Going into 2011, we knew there were three procedural choke points , at which the threat of a government shutdown was quite real. The first was in early April, when funding for the current fiscal year nearly forced a shutdown. The second was the debt-ceiling vote, which was resolved a few weeks ago.
And then there’s the third one, which is coming sooner than many may realize.
Once lawmakers return to Capitol Hill after Labor Day, they’ll have just a few weeks to approve new appropriations bills before October 1 to avoid yet another shutdown showdown.
At least for now, it appears House Republicans have less of an appetite for brinkmanship.
House Majority Leader Eric Cantor (R-Va.) urged rank-and-file Republicans in a Wednesday memo to avoid brinksmanship in upcoming battles over Washington spending.
The message from the majority leader is an effort to prevent the kinds of fights over government spending that could lead to government shutdowns this fall if Congress cannot agree on legislation to fund the government.
It suggests Republican leaders worry they could take a political hit if there is a government shutdown from voters already irritated over the contentious summer talks on raising the debt ceiling.
Cantor’s plan, at least of this week, is to persuade his caucus to be satisfied with spending levels agreed to in the debt-ceiling deal. “While all of us would like to have seen a lower discretionary appropriations ceiling for the upcoming fiscal year, the debt limit agreement did set a level of spending that is a real cut from the current year level,” Cantor said in his letter. “I believe it is in our interest to enact into law full-year appropriations bills at this new lower level.”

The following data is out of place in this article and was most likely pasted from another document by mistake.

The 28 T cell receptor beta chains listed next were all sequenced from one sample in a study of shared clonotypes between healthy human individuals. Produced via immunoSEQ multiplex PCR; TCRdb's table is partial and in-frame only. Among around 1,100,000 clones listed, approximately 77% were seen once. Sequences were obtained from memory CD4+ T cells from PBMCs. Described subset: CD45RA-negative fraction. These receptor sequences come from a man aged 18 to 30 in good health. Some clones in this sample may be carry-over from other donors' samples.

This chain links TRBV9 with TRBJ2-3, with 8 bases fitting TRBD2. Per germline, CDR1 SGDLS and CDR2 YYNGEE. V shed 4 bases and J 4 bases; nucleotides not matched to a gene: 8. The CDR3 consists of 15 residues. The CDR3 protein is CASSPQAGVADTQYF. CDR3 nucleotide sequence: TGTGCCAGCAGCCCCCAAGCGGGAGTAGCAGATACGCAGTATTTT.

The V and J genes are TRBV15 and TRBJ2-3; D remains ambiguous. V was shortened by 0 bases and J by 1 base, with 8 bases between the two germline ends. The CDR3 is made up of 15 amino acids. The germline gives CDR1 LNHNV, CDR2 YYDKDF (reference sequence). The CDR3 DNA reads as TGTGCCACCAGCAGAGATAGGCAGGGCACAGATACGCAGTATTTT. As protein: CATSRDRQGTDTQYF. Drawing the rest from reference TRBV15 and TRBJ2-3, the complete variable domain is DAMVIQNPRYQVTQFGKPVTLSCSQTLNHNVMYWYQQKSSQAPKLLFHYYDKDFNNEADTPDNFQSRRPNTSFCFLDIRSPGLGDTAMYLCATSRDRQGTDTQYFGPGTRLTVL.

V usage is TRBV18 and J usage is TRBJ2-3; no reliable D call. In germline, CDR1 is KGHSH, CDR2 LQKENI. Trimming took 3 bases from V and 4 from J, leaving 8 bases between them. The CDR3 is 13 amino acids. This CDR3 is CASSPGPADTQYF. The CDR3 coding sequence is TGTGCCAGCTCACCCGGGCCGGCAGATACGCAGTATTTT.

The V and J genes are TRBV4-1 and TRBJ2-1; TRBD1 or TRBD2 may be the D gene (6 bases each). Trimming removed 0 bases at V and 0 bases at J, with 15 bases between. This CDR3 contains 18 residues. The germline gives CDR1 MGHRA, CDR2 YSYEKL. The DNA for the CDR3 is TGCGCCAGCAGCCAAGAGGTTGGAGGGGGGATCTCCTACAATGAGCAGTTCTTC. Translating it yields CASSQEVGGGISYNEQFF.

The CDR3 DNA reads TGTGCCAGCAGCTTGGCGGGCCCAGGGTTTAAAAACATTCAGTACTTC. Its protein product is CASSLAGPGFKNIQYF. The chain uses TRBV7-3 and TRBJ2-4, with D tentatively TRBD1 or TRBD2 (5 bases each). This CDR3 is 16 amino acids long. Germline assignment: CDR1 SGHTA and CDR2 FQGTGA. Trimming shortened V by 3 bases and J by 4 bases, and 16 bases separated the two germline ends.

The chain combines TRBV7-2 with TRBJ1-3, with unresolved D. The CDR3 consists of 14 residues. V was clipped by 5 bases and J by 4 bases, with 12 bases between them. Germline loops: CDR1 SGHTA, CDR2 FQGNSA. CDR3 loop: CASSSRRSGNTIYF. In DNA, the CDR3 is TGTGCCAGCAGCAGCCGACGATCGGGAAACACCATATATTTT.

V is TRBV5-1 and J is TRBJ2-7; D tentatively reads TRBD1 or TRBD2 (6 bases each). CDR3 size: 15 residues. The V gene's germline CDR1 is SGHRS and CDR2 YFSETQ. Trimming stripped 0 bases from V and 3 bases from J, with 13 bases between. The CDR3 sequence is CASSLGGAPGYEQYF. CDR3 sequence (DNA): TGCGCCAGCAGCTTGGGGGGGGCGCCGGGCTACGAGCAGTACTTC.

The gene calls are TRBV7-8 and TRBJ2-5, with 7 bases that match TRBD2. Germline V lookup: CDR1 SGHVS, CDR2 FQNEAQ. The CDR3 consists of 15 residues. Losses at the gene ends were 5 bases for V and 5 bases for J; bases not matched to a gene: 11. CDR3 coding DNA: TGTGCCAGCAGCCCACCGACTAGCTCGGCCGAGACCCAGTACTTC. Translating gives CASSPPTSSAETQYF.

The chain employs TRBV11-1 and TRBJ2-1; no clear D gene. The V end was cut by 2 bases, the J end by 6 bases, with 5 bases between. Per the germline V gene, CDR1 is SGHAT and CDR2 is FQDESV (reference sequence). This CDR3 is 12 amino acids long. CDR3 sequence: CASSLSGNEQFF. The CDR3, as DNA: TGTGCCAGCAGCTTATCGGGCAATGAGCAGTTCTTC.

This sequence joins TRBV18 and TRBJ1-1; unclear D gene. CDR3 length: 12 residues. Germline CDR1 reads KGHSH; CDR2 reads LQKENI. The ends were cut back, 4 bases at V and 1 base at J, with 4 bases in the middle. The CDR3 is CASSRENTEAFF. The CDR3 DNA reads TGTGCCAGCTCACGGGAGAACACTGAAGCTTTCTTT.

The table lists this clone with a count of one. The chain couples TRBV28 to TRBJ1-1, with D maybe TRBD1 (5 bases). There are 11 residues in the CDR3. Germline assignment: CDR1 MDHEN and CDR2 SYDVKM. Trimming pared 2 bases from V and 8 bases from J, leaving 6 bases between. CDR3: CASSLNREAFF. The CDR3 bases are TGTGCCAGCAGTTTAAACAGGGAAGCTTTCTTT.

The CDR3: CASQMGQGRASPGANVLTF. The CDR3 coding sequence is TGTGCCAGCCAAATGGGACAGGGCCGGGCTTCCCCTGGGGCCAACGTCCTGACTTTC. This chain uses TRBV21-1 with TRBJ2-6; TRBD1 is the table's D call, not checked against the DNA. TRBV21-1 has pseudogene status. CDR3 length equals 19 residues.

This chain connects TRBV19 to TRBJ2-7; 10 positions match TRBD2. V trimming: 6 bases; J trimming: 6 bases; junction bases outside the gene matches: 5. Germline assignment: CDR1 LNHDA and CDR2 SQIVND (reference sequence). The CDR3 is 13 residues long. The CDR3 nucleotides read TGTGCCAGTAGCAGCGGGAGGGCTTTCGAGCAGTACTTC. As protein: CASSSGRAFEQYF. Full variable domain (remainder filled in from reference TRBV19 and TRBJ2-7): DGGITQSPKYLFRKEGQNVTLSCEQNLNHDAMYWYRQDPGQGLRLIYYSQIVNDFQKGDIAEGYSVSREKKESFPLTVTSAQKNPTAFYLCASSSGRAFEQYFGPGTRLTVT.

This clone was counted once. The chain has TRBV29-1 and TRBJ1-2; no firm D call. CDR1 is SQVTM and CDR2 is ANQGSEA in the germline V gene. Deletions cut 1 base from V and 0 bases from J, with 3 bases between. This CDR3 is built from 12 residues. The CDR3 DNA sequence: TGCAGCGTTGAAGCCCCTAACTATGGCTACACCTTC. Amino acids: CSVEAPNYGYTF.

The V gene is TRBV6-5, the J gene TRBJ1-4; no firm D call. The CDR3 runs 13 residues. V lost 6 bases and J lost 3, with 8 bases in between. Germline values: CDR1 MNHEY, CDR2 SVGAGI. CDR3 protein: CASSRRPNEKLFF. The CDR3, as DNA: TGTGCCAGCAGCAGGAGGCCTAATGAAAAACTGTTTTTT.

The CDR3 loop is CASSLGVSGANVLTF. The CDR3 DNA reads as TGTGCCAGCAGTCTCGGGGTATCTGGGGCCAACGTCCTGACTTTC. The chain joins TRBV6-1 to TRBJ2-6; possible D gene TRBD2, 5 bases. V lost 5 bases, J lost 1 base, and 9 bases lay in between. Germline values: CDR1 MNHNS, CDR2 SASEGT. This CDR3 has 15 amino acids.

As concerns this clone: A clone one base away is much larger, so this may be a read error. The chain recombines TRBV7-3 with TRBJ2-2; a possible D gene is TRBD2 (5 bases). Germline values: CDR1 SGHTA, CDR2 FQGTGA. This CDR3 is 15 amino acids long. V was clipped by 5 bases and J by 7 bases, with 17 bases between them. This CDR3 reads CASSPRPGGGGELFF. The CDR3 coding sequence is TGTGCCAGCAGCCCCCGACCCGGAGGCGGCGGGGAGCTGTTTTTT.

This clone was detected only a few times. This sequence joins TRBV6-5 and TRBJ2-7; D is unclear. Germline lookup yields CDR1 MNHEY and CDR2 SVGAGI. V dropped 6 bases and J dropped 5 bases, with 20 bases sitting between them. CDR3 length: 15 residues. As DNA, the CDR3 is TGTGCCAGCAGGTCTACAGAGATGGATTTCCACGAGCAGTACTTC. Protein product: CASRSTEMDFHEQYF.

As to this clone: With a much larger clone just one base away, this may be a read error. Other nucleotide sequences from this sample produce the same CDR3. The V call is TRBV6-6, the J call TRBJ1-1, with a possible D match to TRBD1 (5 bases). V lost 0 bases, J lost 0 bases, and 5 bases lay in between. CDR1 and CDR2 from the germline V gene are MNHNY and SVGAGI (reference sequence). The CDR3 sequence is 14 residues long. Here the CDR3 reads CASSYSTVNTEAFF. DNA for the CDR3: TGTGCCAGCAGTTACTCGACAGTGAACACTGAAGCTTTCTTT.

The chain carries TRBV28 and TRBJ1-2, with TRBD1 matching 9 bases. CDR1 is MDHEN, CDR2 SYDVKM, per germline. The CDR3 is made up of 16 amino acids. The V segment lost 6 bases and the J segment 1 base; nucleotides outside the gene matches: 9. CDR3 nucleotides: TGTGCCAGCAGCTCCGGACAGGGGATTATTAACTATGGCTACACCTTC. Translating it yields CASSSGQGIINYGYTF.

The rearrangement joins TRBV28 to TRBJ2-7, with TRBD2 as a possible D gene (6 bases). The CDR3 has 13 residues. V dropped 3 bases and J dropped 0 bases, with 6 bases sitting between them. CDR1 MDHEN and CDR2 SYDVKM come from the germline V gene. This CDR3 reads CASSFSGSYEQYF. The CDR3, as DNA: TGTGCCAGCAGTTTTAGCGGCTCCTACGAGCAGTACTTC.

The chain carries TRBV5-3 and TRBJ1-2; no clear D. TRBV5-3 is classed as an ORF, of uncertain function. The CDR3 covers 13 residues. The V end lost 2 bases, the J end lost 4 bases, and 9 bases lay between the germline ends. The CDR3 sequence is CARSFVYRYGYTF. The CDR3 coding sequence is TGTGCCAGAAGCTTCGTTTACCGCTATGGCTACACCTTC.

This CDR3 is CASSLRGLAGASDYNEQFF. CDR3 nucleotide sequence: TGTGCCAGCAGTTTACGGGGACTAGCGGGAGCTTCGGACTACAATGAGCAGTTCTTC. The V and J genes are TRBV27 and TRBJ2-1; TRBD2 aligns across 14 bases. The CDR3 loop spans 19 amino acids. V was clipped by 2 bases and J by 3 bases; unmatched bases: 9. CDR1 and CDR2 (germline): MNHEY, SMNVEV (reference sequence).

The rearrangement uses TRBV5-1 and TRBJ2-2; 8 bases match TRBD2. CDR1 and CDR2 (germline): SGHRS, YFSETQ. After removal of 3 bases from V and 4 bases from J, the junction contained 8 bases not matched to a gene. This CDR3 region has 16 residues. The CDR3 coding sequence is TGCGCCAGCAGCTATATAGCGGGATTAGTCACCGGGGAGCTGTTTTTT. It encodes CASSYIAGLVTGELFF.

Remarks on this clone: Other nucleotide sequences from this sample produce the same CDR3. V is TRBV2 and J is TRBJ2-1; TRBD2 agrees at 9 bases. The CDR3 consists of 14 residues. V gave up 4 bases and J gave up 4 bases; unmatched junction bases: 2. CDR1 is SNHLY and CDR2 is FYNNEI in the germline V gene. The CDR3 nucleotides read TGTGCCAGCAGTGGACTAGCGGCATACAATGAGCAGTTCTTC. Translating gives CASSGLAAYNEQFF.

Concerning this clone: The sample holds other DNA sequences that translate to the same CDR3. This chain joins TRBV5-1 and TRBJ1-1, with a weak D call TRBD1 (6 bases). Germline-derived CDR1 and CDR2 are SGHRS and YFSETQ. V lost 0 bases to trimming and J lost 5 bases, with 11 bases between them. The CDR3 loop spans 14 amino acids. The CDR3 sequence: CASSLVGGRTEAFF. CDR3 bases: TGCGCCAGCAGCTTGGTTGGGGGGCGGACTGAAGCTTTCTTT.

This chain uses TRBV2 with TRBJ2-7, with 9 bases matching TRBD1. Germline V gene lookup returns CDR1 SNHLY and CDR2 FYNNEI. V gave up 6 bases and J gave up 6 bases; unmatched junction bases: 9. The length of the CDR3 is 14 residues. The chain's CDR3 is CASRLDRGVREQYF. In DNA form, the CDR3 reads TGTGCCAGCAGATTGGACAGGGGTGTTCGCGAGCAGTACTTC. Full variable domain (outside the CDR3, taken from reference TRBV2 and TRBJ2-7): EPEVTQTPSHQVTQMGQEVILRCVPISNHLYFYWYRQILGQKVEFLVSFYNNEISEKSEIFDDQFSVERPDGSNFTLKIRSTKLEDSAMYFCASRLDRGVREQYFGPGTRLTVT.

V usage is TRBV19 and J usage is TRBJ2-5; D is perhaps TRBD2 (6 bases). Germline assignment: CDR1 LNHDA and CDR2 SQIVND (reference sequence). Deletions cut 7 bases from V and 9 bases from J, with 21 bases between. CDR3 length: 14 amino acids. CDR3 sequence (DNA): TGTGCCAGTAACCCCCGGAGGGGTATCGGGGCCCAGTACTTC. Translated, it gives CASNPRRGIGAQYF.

The oft-confused Majority Leader also stressed the importance of economic “certainty” in the private sector, which seemed bizarre given Cantor’s role in holding the debt ceiling hostage for months, contributing to widespread uncertainty.
Nevertheless, the larger point here is that House Republicans don’t appear eager to force yet another contentious confrontation, which is encouraging, at least until GOP leaders change their minds. Rank-and-file Republican members can still throw a tantrum — maybe they’ll demand a Planned Parenthood rider again? — but with GOP poll numbers deteriorating, it seems likely that Republicans don’t see much of an upside to forcing a shutdown, especially since spending levels will be lower than last year anyway.